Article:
Now, the Indigenous people have to learn to maneuverer through a web of complex social, economic and environmental issues, many no fault of their own. They previously lived off the land but now as a citizen of Indonesia, it is illegal for them to conduct any activities that alters the natural reserve.
On the flip side, the encroachment of capitalism leaves them no choice but to resort to unsustainable and dangerous jobs within industries such as illegal hunting or logging of endangered animal and tree species.
And with so much of the rainforest’s beings facing extinction, threatening the wellbeing of the ecosystems that the local communities rely on, the villagers must find a way to avoid impoverishment without dilapidating the rainforest they call home.
Our role has been to help the villagers develop alternative and sustainable livelihoods while improving management of their natural resources by establishing community-based Conservation Cooperatives (CCs). Through these CCs we offer business, education and health services and offer training sessions for necessary production skills - addressing the root causes of rural poverty linked with biodiversity loss. Through this process we collaborate with villages through agreements to protect the rainforest and the wildlife within it. A process you can read more about here.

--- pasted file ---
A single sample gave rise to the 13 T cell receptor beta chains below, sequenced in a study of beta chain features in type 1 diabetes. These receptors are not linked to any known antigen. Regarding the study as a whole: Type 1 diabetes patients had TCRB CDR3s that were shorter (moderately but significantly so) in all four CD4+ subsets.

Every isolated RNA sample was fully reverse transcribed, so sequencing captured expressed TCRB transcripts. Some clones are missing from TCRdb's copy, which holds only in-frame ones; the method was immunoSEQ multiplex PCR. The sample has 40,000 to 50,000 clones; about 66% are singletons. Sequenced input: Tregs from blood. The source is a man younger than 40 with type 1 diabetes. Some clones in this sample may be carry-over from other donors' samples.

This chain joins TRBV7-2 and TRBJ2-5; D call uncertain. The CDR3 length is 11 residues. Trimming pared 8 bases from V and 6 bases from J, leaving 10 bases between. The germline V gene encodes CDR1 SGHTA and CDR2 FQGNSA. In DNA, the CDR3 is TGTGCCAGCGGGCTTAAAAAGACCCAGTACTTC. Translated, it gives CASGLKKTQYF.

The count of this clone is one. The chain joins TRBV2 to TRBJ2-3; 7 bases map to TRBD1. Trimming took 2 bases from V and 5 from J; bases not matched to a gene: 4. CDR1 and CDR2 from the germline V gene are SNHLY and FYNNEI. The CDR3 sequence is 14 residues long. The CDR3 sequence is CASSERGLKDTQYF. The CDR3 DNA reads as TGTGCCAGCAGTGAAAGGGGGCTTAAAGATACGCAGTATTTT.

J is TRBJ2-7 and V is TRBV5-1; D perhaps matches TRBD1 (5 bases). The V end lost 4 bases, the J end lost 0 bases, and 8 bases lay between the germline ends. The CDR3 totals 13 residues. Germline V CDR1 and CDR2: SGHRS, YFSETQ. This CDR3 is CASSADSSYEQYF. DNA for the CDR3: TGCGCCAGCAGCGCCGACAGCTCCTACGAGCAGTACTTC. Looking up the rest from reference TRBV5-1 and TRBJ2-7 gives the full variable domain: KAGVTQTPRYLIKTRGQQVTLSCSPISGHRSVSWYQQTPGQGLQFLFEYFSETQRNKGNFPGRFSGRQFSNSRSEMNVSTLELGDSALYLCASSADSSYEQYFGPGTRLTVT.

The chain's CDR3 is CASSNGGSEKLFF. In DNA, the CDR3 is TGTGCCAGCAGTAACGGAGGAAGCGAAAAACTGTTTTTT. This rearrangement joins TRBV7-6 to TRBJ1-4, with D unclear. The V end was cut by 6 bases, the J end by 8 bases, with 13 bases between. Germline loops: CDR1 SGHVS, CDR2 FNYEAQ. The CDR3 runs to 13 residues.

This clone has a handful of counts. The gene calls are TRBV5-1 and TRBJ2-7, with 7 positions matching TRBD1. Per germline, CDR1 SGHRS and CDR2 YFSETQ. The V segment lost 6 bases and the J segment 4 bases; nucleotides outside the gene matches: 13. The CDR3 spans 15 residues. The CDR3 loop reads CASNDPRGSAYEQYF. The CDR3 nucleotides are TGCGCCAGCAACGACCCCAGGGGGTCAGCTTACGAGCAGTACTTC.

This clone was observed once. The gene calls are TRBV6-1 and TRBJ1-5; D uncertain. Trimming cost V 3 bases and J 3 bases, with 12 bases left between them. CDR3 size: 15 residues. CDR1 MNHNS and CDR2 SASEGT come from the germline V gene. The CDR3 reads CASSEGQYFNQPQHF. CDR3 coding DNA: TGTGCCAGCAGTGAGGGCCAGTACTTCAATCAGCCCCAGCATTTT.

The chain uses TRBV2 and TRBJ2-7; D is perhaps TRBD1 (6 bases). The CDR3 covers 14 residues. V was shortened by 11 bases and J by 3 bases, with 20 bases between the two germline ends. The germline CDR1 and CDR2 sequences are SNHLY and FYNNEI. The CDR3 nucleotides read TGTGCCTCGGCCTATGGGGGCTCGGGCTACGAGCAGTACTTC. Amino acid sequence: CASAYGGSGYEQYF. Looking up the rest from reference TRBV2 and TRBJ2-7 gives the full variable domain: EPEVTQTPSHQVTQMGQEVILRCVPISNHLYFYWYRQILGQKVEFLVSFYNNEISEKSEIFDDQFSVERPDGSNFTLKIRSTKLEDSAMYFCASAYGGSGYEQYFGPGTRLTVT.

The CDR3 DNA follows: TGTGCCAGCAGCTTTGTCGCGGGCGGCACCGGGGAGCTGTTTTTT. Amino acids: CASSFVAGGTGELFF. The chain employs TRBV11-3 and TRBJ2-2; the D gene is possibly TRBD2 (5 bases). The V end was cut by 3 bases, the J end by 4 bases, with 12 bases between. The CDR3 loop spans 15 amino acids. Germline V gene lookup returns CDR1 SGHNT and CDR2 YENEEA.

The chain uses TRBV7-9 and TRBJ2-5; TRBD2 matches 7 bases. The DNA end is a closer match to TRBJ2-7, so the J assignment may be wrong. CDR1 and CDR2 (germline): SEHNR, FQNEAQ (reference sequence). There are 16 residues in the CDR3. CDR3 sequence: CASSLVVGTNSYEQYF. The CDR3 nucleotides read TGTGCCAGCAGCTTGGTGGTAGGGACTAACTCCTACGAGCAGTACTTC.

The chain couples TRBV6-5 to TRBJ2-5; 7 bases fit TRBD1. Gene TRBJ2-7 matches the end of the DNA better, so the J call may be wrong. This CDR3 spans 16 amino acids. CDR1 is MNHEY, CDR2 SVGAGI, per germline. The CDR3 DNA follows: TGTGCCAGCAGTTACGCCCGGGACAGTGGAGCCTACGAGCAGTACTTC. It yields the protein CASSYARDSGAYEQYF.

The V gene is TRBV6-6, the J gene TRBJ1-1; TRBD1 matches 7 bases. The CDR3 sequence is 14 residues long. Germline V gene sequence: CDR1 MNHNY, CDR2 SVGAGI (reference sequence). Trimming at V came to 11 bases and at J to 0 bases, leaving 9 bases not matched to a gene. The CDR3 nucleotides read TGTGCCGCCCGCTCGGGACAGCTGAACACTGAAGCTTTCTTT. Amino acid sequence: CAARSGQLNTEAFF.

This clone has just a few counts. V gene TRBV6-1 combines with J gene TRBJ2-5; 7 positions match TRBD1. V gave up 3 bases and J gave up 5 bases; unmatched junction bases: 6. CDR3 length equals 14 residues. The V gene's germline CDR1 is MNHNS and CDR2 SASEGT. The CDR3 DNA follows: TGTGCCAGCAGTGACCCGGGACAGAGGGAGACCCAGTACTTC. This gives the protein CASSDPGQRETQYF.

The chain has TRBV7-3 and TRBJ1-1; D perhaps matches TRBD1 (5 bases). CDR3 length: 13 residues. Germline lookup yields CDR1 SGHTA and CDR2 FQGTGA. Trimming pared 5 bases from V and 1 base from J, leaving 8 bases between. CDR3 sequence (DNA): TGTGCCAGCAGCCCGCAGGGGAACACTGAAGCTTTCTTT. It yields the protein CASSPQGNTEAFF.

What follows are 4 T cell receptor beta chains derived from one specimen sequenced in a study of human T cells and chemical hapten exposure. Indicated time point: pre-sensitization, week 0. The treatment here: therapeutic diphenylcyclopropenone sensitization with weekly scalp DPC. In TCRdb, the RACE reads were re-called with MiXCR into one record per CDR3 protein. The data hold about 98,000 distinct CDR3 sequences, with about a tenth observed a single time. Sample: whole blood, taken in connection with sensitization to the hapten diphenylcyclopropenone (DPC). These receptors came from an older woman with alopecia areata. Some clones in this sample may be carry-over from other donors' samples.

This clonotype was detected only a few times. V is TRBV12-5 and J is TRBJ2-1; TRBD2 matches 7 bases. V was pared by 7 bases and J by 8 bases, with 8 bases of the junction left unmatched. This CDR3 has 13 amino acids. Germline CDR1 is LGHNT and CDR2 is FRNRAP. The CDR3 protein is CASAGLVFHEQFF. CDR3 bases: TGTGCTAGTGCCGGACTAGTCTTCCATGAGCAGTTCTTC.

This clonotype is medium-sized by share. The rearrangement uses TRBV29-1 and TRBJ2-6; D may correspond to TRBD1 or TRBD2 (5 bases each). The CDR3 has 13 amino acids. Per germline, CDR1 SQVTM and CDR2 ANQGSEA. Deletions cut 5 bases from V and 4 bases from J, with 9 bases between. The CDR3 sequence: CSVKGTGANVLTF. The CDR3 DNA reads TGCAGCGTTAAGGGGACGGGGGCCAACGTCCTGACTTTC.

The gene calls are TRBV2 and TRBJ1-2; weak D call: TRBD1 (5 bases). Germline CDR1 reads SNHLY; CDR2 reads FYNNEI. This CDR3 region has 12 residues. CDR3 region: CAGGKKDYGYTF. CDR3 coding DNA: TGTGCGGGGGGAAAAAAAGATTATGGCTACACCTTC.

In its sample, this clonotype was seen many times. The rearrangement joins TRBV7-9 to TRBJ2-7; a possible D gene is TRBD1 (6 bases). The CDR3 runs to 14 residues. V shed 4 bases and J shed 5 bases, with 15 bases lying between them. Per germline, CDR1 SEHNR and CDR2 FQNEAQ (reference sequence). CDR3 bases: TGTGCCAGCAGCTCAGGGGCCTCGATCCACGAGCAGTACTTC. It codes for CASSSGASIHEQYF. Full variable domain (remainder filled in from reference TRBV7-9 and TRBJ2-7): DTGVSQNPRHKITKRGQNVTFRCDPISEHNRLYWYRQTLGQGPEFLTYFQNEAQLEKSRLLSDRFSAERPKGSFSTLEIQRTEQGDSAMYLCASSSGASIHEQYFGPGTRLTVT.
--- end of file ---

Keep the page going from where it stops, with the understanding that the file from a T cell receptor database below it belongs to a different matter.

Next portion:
It is in the interest of the villagers who rely on the rainforest for clean water, food and other resources that the Helmeted Hornbill continue on. They are the rainforest’s farmers, who spread the seeds of the Ficus fruit, an important food source for other wildlife.
They are also a culturally significant symbol for the Dayak people, representing dignity, peace, unity and leadership.
This is a highly telling journey that more and more front-line conservationists are being forced to undergo. We dedicated an awful lot of resources for the protection of a single chick but when the existence of a species necessary for the sustainability of massive ecosystems are shaved down to the wire, every life matters.
It’s also not just up to us to protect them. At the center of approach is collaborating with local communities. They are the ones who will decide whether or not to participate in the hunting of endangered species or cutting down of the trees, and we have to address the issues that force them into these environmentally unsustainable, financially unstable, socially unjust and simply backbreaking work.
If we don’t, the Helmeted Hornbill and all those lives in this biodiverse haven will disappear forever.